Album Review: Big Balloon (2017) by Dutch Uncles

Big Balloon is an odd album – but odd is what I’ve come expect from Dutch Uncles at this stage. From their self-titled debut to 2015’s O Shudder, the band have done a consistent job of putting out off-kilter yet great albums. (Their last two albums in particular have been really fantastic.)

Their fifth album though feels odd in a different way. In the same way that Wild Beasts’ seemed to aim for a more accessible sound with last year’s Boy King, it feels like Big Balloon is almost Dutch Uncles’ attempt at commercial popularity. The songs are generally more straightforward, there are more soaring guitar riffs (I’m not saying this is a bad thing) and just about every track feels like a single.

Yet as I say this, the band are still cryptically weird in the same way they were on their old albums. The title track ‘Big Balloon’ (which is great) in particular feels like a mash between these two styles. It’s got a great chorus that you want to sing along to (‘Make me swoon like a big balloon’) and the aforementioned awesome guitar riffs, but at the same time the lyrics on the verses are about as bizarre and indecipherable as anything the band has put out. ‘Freeze the ghost, be happy as fat’? ‘Leave it all for potato lands’? What?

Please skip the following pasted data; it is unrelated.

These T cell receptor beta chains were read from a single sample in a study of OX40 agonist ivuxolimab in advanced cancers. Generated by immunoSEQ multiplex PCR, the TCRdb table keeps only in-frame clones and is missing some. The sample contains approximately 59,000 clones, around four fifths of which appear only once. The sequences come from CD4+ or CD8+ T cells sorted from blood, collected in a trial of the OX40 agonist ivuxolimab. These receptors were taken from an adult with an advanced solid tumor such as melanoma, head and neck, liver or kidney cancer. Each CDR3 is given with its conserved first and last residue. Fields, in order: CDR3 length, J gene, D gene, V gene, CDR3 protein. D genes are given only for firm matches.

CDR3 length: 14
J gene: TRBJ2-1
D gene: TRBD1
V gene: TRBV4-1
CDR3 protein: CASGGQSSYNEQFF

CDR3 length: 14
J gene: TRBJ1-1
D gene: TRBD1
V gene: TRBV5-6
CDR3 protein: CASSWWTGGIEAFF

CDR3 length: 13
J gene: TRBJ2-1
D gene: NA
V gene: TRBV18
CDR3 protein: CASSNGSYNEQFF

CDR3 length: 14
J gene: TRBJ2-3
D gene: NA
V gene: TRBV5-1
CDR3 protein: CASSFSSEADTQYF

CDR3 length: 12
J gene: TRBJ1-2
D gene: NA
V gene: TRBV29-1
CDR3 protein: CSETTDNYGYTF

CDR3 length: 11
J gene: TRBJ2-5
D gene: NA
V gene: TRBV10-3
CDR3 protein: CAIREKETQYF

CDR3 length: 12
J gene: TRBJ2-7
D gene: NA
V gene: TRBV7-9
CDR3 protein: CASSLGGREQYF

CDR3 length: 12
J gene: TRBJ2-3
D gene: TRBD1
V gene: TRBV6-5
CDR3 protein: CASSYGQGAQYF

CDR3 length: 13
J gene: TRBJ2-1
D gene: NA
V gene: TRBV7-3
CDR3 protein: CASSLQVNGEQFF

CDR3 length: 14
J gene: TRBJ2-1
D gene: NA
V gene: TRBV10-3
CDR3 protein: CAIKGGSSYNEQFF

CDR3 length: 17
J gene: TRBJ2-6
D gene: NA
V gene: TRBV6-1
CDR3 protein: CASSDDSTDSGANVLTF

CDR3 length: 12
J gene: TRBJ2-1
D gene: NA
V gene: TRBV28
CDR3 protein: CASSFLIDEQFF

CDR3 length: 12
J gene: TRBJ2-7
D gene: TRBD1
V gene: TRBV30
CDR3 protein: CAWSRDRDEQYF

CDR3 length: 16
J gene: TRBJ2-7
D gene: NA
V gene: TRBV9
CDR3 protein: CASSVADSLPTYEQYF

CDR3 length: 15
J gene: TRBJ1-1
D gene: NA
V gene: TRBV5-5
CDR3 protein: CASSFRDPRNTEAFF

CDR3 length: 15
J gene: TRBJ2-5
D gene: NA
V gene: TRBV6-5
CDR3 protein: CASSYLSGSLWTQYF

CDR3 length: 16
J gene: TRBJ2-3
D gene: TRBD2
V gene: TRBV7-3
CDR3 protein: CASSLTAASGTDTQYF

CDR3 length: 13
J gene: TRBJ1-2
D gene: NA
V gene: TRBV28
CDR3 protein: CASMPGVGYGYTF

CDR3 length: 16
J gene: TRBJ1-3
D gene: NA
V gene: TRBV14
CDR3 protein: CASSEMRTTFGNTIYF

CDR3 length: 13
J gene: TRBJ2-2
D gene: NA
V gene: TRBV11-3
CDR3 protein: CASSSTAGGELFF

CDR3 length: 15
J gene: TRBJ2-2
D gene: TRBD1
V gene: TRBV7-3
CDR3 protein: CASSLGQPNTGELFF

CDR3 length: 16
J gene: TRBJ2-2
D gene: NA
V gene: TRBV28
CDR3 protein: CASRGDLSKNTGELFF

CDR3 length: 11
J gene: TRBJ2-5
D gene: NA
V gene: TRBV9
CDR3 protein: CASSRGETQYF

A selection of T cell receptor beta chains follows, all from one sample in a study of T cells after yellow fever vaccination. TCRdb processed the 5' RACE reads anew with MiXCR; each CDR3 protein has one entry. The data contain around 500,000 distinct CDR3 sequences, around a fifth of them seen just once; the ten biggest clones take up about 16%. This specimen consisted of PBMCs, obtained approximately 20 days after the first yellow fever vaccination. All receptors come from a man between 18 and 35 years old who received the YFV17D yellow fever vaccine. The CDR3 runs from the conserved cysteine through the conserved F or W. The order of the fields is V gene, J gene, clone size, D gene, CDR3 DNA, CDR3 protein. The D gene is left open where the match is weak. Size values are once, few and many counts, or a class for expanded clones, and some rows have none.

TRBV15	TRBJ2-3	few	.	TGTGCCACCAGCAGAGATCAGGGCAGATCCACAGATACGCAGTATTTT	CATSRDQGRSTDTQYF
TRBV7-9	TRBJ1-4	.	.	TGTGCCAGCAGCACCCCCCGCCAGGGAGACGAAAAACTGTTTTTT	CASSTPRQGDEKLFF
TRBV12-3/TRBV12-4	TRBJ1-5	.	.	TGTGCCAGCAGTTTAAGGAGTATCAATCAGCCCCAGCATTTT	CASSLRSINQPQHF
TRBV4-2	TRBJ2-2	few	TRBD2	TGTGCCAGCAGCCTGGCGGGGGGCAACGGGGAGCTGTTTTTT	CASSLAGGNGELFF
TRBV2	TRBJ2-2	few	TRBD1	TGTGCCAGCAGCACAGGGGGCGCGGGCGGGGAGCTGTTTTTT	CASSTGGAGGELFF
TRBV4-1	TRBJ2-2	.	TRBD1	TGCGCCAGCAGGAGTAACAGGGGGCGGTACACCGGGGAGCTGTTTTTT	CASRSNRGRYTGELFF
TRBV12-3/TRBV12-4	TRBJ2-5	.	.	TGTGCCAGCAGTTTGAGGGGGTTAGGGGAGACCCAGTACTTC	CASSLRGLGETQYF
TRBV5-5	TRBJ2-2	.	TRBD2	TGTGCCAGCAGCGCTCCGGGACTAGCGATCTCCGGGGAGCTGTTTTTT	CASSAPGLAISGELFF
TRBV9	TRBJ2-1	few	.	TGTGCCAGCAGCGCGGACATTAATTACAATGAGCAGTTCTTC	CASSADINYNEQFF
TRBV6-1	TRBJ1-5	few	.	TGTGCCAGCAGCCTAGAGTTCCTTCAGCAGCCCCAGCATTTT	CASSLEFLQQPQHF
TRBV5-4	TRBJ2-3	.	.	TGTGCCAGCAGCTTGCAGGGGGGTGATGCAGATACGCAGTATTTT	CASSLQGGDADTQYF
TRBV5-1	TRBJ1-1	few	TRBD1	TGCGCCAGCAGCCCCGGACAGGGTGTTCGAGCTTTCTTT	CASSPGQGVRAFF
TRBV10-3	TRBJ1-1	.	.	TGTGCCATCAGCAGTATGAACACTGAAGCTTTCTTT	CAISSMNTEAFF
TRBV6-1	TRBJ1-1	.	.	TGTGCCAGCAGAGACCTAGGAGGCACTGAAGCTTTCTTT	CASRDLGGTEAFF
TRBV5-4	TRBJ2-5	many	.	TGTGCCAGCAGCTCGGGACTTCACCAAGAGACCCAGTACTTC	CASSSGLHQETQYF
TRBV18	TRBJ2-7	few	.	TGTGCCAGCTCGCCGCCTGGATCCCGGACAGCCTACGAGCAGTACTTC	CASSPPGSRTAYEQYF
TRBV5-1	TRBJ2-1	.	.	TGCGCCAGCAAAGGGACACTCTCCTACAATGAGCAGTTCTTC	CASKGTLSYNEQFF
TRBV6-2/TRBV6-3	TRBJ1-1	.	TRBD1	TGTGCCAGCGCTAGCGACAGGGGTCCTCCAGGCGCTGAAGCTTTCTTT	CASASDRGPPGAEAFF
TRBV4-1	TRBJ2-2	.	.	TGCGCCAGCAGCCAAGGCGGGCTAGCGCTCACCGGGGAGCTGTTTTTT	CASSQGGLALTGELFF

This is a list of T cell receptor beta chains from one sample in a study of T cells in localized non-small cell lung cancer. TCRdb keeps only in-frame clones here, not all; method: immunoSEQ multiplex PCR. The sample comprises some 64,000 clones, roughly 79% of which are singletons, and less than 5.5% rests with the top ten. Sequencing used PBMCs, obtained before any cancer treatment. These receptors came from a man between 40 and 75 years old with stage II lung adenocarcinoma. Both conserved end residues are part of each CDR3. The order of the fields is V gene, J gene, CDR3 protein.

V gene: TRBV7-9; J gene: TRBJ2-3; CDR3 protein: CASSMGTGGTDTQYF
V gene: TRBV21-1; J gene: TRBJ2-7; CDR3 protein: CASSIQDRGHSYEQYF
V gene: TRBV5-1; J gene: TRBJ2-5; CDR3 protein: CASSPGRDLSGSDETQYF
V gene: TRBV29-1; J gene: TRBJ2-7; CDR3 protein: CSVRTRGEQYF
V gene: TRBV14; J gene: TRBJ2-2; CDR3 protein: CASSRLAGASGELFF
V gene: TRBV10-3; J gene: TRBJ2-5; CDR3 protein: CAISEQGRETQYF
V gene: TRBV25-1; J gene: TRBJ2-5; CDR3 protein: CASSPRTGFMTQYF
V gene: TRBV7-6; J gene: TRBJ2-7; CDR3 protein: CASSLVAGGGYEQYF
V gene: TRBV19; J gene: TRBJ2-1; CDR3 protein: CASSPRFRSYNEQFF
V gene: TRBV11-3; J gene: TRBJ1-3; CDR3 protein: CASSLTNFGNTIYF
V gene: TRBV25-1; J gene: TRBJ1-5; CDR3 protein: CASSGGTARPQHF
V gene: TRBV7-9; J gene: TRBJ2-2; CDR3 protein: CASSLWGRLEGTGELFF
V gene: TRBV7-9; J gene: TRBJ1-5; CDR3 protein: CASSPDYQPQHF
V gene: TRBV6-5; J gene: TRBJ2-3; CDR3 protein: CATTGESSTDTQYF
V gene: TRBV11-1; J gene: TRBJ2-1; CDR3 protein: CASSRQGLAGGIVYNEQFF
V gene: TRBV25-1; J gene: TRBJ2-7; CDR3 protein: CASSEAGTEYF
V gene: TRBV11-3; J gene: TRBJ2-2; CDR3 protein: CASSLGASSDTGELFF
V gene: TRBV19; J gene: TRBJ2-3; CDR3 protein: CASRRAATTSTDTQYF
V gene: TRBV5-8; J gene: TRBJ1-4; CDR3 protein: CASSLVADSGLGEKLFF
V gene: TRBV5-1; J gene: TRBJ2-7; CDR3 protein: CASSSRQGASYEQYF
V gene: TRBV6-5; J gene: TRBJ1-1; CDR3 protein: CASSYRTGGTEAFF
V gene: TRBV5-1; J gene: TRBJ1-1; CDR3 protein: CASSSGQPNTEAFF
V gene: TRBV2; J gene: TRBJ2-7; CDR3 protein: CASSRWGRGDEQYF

I don’t think this is the album that will truly give Dutch Uncles the breakthrough they deserve – it’s too weird even if they’re trying to be more normal – but it’s a solid album from nonetheless. There are only a couple of weak songs on here and a lot of good ones. ‘Baskin’’ has a great nervous energy to it, ‘Oh Yeah’ is delightfully weird and super catchy and ‘Streetlight’, with its wailing vocals and buzzing synths, might be one of the best songs the band has ever put out. The two closing tracks on the album, ‘Sink’ and ‘Overton’, are also highlights for me. They definitely have an ambitious feel to them, showing the band break from the poppy feel that dominates most of the album.

Another great thing about Big Balloon is that there’s a lot of variety on it. ‘Same Plane Dream’ and ‘Achameleon’, both great tracks, in particular do a great job of representing the two different ends of the album’s musical spectrum; ‘Same Plain Dream’ being one of wildest songs Dutch Uncles have produced (vocal-wise at least) and ‘Achameleon’ one of the most restrained, being a touching, string-laden ballad.

The weakest song on the album is easily ‘Combo Box’ which… I don’t know how describe it. It’s definitely the oddest song on the album – lyrically at least – and it doesn’t really work much at all for me. The song’s focus on food metaphors just gave me the sense that the band were trying to be weird for the sake of it. Really, the best songs on the album, like ‘Big Balloon’ are the ones where the band get weird but at the same time feel emotionally anchored.